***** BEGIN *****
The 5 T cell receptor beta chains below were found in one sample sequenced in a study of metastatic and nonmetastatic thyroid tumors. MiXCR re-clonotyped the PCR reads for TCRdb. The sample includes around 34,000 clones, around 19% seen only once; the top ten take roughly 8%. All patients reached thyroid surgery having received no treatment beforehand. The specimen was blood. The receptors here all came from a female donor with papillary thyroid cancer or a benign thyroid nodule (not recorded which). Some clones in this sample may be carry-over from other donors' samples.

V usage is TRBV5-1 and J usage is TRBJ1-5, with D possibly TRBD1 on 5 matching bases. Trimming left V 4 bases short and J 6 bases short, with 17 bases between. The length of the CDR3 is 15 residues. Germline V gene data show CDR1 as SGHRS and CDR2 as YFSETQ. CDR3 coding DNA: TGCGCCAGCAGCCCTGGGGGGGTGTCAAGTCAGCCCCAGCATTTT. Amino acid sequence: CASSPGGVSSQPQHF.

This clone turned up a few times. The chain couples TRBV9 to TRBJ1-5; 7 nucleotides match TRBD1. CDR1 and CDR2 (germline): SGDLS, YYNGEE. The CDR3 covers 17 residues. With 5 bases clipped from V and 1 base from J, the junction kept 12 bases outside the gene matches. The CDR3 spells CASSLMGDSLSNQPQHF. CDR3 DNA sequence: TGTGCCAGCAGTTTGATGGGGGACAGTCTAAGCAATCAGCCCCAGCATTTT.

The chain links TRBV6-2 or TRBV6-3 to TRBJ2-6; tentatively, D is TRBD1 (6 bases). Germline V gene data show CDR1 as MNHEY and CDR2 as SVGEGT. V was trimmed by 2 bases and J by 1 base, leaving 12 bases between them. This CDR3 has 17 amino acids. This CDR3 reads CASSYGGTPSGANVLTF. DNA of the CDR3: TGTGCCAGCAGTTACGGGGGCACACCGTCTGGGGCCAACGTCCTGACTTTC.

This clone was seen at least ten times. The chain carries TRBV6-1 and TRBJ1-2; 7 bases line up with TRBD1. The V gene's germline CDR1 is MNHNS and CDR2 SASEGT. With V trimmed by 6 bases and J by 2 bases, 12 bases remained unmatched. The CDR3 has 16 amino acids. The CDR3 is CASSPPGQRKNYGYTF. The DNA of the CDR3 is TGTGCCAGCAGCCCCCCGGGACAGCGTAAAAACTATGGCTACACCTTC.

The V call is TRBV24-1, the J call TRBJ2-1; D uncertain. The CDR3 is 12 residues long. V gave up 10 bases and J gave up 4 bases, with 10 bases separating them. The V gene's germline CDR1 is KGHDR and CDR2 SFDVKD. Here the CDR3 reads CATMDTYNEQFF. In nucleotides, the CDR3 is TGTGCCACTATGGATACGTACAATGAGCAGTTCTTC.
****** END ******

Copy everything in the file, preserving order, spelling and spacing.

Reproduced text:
The 5 T cell receptor beta chains below were found in one sample sequenced in a study of metastatic and nonmetastatic thyroid tumors. MiXCR re-clonotyped the PCR reads for TCRdb. The sample includes around 34,000 clones, around 19% seen only once; the top ten take roughly 8%. All patients reached thyroid surgery having received no treatment beforehand. The specimen was blood. The receptors here all came from a female donor with papillary thyroid cancer or a benign thyroid nodule (not recorded which). Some clones in this sample may be carry-over from other donors' samples.

V usage is TRBV5-1 and J usage is TRBJ1-5, with D possibly TRBD1 on 5 matching bases. Trimming left V 4 bases short and J 6 bases short, with 17 bases between. The length of the CDR3 is 15 residues. Germline V gene data show CDR1 as SGHRS and CDR2 as YFSETQ. CDR3 coding DNA: TGCGCCAGCAGCCCTGGGGGGGTGTCAAGTCAGCCCCAGCATTTT. Amino acid sequence: CASSPGGVSSQPQHF.

This clone turned up a few times. The chain couples TRBV9 to TRBJ1-5; 7 nucleotides match TRBD1. CDR1 and CDR2 (germline): SGDLS, YYNGEE. The CDR3 covers 17 residues. With 5 bases clipped from V and 1 base from J, the junction kept 12 bases outside the gene matches. The CDR3 spells CASSLMGDSLSNQPQHF. CDR3 DNA sequence: TGTGCCAGCAGTTTGATGGGGGACAGTCTAAGCAATCAGCCCCAGCATTTT.

The chain links TRBV6-2 or TRBV6-3 to TRBJ2-6; tentatively, D is TRBD1 (6 bases). Germline V gene data show CDR1 as MNHEY and CDR2 as SVGEGT. V was trimmed by 2 bases and J by 1 base, leaving 12 bases between them. This CDR3 has 17 amino acids. This CDR3 reads CASSYGGTPSGANVLTF. DNA of the CDR3: TGTGCCAGCAGTTACGGGGGCACACCGTCTGGGGCCAACGTCCTGACTTTC.

This clone was seen at least ten times. The chain carries TRBV6-1 and TRBJ1-2; 7 bases line up with TRBD1. The V gene's germline CDR1 is MNHNS and CDR2 SASEGT. With V trimmed by 6 bases and J by 2 bases, 12 bases remained unmatched. The CDR3 has 16 amino acids. The CDR3 is CASSPPGQRKNYGYTF. The DNA of the CDR3 is TGTGCCAGCAGCCCCCCGGGACAGCGTAAAAACTATGGCTACACCTTC.

The V call is TRBV24-1, the J call TRBJ2-1; D uncertain. The CDR3 is 12 residues long. V gave up 10 bases and J gave up 4 bases, with 10 bases separating them. The V gene's germline CDR1 is KGHDR and CDR2 SFDVKD. Here the CDR3 reads CATMDTYNEQFF. In nucleotides, the CDR3 is TGTGCCACTATGGATACGTACAATGAGCAGTTCTTC.